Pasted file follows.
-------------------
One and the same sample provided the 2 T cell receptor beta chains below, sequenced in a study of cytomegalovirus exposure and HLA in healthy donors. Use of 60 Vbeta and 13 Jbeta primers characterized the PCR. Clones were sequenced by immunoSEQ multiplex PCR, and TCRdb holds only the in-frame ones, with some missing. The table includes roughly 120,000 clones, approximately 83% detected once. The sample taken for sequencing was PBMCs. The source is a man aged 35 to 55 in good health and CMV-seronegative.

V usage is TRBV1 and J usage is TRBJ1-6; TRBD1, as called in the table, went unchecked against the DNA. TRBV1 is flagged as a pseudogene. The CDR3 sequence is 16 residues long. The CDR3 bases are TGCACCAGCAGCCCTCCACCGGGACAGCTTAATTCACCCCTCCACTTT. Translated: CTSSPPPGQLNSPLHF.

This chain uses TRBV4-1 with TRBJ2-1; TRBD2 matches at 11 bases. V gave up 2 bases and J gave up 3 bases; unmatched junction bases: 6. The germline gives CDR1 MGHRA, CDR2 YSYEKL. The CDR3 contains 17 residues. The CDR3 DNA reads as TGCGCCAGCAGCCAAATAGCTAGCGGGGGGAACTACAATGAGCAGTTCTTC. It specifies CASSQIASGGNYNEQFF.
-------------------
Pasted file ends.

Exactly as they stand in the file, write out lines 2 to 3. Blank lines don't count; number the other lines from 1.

V usage is TRBV1 and J usage is TRBJ1-6; TRBD1, as called in the table, went unchecked against the DNA. TRBV1 is flagged as a pseudogene. The CDR3 sequence is 16 residues long. The CDR3 bases are TGCACCAGCAGCCCTCCACCGGGACAGCTTAATTCACCCCTCCACTTT. Translated: CTSSPPPGQLNSPLHF.

This chain uses TRBV4-1 with TRBJ2-1; TRBD2 matches at 11 bases. V gave up 2 bases and J gave up 3 bases; unmatched junction bases: 6. The germline gives CDR1 MGHRA, CDR2 YSYEKL. The CDR3 contains 17 residues. The CDR3 DNA reads as TGCGCCAGCAGCCAAATAGCTAGCGGGGGGAACTACAATGAGCAGTTCTTC. It specifies CASSQIASGGNYNEQFF.